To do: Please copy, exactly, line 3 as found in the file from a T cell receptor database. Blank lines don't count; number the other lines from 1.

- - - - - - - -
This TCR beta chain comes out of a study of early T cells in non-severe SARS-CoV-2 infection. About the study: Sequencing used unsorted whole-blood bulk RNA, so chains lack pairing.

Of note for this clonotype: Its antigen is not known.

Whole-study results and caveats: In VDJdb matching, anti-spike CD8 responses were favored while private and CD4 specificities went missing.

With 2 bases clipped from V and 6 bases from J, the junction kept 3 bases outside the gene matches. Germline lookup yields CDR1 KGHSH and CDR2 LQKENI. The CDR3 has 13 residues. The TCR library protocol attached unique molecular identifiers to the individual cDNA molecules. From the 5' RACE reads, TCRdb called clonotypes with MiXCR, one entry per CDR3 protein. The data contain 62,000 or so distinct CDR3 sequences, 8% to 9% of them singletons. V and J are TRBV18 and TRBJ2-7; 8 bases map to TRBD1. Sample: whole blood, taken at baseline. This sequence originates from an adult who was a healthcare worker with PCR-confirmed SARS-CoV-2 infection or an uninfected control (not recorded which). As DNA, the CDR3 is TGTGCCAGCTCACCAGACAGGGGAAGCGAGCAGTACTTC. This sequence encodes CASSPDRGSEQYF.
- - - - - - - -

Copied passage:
Whole-study results and caveats: In VDJdb matching, anti-spike CD8 responses were favored while private and CD4 specificities went missing.